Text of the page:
The Battle of Velasco
Shortly after it was built, the original Fort Velasco was the site of the Battle of Velasco primarily in the overnight period of 25- to 26-Jun-1832, followed by several days of negotiation. This small battle ended with the peaceful capitulation of the Mexican forces occupying the fort, and they were paroled back to Mexico. The final agreement indicated that Lt. Colonel Domingo de Ugartechea and his troops were to be transported by sea to Matamoros, but this did not happen since a seaworthy ship was not available, so they instead traveled overland to Matamoros.
The battle itself arose due to conflict between Mexican and Texian forces in the Anahuac Disturbances of 1832. In an effort to take at least two cannon from Brazoria to besiege Fort Anahuac via the schooner Brazoria, passage by the fort was refused by its commander, Domingo de Ugartechea (pictured). The Texians' plan then became a forced passage in the middle of the night. The Brazoria was to sail on the evening of 25-Jun-1832 commanded by William J. Russell (pictured), stopping abreast of the fort to engage in an artillery exchange, and causing the Mexican forces to retreat into the fort. During this time, Texian land forces were to stealthily encircle the fort and attack at dawn, with groups under John Austin (pictured) and Henry Smith occupying quickly-built trenches north of the fort, and also a group under Henry S. Brown occupying existing debris along the beach. Things did not go as planned, as the land forces were discovered in the darkness and the battle began, and the schooner became disabled and aground. A stalemate occurred, but the Mexican forces surrendered the following day due primarily to lack of ammunition.
Not long after the Battle Of Velasco, Terán committed suicide on 3-Jul-1832 behind a church in Padilla, Tamaulipas near his new headquarters, despondent over Mexican politics (since he had sided with the unsuccessful centralist regime that had just fallen to Santa Anna) and his belief that Texas was lost.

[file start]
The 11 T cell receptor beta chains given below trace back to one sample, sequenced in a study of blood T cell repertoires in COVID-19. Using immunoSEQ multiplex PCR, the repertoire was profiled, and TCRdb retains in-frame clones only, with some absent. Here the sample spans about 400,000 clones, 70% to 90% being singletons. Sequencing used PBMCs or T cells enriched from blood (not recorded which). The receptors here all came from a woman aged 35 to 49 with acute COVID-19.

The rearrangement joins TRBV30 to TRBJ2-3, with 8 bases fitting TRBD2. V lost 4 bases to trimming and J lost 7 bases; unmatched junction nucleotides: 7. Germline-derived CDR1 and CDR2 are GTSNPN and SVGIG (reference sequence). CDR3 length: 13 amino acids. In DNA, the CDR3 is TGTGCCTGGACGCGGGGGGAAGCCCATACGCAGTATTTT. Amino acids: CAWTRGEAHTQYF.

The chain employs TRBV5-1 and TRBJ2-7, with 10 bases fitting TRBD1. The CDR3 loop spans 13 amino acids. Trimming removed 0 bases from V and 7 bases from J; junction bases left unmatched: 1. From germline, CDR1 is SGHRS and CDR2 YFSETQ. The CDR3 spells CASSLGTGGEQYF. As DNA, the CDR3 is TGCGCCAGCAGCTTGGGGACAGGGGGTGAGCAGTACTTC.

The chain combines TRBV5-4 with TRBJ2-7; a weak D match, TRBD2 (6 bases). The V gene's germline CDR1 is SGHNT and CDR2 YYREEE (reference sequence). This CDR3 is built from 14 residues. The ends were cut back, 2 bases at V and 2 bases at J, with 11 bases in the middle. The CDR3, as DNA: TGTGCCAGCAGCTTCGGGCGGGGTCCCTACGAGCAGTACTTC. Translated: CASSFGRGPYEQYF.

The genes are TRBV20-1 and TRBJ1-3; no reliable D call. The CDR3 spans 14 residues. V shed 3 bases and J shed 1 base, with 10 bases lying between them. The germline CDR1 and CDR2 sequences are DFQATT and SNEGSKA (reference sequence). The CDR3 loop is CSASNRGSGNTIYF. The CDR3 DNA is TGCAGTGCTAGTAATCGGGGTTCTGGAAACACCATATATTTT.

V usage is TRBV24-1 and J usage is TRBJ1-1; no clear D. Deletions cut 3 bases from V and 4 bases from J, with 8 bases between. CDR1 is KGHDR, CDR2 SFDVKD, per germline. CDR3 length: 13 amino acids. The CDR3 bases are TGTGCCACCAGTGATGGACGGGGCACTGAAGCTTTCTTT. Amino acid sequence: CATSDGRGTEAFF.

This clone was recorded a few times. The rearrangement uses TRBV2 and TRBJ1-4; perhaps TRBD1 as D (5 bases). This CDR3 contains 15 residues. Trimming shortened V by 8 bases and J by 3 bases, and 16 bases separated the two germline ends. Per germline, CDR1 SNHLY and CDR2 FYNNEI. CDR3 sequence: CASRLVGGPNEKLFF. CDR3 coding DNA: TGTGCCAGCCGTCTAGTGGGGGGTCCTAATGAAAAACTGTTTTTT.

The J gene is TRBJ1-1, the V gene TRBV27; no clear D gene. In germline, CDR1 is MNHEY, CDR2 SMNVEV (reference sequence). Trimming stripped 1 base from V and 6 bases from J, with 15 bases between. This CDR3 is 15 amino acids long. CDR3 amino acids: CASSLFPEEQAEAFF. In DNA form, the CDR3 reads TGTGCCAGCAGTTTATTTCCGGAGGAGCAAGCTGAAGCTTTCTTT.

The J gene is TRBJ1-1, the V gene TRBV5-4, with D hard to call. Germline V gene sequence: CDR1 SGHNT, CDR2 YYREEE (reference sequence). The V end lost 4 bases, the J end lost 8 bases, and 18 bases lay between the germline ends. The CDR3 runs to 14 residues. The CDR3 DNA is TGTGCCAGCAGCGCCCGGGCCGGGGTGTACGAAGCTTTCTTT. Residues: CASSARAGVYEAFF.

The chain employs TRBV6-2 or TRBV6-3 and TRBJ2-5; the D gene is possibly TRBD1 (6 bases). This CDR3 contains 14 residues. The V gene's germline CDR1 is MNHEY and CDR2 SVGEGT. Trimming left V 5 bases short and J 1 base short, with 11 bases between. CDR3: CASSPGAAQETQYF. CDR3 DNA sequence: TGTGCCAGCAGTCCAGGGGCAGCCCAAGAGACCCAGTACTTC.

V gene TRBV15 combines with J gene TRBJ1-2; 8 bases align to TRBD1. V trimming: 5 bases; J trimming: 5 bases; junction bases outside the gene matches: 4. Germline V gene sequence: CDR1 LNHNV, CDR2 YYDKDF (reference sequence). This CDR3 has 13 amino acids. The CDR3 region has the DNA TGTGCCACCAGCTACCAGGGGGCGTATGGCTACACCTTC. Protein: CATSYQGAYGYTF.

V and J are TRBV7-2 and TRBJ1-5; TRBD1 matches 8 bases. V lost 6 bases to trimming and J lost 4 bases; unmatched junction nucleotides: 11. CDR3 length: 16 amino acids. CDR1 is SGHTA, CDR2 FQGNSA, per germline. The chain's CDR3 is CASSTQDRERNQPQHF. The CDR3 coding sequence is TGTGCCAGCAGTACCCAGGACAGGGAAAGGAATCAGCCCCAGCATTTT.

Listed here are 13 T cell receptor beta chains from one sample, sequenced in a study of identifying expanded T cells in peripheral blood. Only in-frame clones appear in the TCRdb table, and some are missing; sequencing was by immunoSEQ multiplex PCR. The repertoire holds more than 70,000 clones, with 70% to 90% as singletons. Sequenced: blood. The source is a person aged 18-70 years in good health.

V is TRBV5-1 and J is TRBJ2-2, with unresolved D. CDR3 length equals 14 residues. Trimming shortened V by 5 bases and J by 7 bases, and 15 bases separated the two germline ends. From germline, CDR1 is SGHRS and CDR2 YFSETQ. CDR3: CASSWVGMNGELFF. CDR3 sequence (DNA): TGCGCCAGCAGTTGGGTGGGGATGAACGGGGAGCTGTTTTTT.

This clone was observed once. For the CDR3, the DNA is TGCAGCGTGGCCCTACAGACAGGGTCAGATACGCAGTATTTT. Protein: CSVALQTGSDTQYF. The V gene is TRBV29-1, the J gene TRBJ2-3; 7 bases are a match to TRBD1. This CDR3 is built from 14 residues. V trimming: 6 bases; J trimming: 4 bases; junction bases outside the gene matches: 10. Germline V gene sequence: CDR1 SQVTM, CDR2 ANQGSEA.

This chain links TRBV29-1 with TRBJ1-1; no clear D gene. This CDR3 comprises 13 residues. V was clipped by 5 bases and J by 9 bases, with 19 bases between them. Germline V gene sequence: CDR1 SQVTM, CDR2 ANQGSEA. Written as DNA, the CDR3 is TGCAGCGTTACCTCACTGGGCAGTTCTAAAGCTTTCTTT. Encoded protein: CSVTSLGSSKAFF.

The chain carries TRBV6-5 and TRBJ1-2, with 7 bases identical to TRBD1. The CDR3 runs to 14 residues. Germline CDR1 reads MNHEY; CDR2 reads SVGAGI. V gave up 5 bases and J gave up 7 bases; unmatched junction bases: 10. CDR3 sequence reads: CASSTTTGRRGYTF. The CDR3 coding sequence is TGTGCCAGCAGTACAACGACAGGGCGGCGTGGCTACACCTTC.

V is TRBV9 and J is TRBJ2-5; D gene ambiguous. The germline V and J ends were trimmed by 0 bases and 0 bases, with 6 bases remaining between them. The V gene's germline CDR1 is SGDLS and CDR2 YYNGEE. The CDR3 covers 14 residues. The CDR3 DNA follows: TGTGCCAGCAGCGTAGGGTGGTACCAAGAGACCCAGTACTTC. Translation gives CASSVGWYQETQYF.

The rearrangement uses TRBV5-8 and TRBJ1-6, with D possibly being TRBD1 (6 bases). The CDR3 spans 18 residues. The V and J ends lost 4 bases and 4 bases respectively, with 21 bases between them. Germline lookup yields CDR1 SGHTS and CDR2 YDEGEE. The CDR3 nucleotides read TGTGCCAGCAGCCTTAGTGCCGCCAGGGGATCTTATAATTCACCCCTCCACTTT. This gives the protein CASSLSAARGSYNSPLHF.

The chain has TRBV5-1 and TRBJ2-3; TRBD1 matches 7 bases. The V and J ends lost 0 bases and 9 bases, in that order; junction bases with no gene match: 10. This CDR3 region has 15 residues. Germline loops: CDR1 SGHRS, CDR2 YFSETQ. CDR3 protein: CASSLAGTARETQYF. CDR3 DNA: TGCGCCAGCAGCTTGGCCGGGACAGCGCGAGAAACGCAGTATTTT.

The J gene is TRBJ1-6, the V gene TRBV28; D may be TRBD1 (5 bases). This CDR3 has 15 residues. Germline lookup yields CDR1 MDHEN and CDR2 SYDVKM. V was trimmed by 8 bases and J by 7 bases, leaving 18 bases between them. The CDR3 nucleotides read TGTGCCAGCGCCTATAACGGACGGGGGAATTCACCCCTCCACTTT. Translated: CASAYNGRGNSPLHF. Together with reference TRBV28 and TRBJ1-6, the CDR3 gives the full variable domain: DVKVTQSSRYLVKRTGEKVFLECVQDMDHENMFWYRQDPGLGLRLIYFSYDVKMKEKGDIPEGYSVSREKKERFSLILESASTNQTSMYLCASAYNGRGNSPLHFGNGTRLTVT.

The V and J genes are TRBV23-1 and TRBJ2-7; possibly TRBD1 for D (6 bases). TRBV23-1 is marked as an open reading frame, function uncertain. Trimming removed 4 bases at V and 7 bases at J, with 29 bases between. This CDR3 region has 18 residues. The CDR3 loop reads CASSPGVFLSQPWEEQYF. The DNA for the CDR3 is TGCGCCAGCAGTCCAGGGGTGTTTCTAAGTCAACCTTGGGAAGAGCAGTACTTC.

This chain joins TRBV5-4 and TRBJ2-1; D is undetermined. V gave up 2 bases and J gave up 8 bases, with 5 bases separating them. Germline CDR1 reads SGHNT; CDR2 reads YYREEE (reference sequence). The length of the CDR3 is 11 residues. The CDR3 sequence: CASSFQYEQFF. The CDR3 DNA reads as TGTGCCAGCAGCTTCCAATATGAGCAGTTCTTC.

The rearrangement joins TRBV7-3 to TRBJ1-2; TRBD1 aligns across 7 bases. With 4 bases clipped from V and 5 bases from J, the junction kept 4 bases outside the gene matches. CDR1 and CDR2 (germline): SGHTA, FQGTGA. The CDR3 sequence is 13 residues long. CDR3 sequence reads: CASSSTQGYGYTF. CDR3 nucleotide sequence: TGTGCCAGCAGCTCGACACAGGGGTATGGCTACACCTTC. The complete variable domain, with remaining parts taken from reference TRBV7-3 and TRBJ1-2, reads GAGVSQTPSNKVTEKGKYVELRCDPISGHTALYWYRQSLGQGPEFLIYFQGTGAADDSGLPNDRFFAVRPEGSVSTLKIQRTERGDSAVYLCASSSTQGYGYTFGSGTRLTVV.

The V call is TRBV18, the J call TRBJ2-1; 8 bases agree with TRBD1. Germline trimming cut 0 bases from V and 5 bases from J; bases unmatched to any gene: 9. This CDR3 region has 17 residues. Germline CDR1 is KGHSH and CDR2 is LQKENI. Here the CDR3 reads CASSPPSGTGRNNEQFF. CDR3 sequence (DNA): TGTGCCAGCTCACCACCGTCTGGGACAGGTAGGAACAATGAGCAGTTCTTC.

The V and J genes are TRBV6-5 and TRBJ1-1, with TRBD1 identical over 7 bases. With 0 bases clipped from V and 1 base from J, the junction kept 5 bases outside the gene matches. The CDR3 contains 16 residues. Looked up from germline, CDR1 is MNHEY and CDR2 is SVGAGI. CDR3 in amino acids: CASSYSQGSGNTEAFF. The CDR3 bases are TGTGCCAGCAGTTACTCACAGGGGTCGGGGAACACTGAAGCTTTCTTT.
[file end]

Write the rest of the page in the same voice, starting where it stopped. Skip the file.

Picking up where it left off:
The 1832 fort itself with arms, supplies and also the wounded were enumerated after the attack listing a brass 8-pound cannon and an “iron swivle” gun, with a slightly-different version listing a brass long nine pounder on a carriage, and an iron swivel (gun) on a block. The items were returned to Gen. Jose Antonio Mexía who arrived with five ships and 400 men (and Stephen F. Austin) at the mouth of the Brazos on 16-Jul-1832, in what has been termed Mexía’s Expedition. The Texians received Mexía warmly, and convinced him that they were not rebels against Mexico, but (like Mexía) were supporters of Santa Anna and the Mexican Constitution. Indeed, one part of the effort to convince Mexía was an evening “public dinner and ball” held at Brazoria in honor of Santa Anna (not present) on 22-Jul-1832.
In a special issue, the Texas Gazette publishes many documents, such as the articles of capitulation with Ugartechea, John Austin's report and inventory, and also the agreements with Mexía (left).
As with the period of building the fort, some of the details about the battle and its aftermath can be found in various letters and dispatches. Another excellent source is the book "Thunder On The Brazos" by Mary D. Boddie. One especially significant document is the lengthy "after action" report made by Ugartechea himself on 1-Jul-1832 (first link below). Click below on the thumbnails for copies of primary documents (not readily available elsewhere), or the "black buttons" for an attempt at transcription and translation, which each tell a part of this story, contained in documents now found in the ....
Béxar Archives and the Samuel May Williams Collection
Courtesy of the Dolph Briscoe Center of American History, University of Texas at Austin
and the Galveston & Texas History Center, Rosenberg Library (Galveston, Texas)
A narrative report that discusses all of the research on
the several Forts Velasco is available at the link below: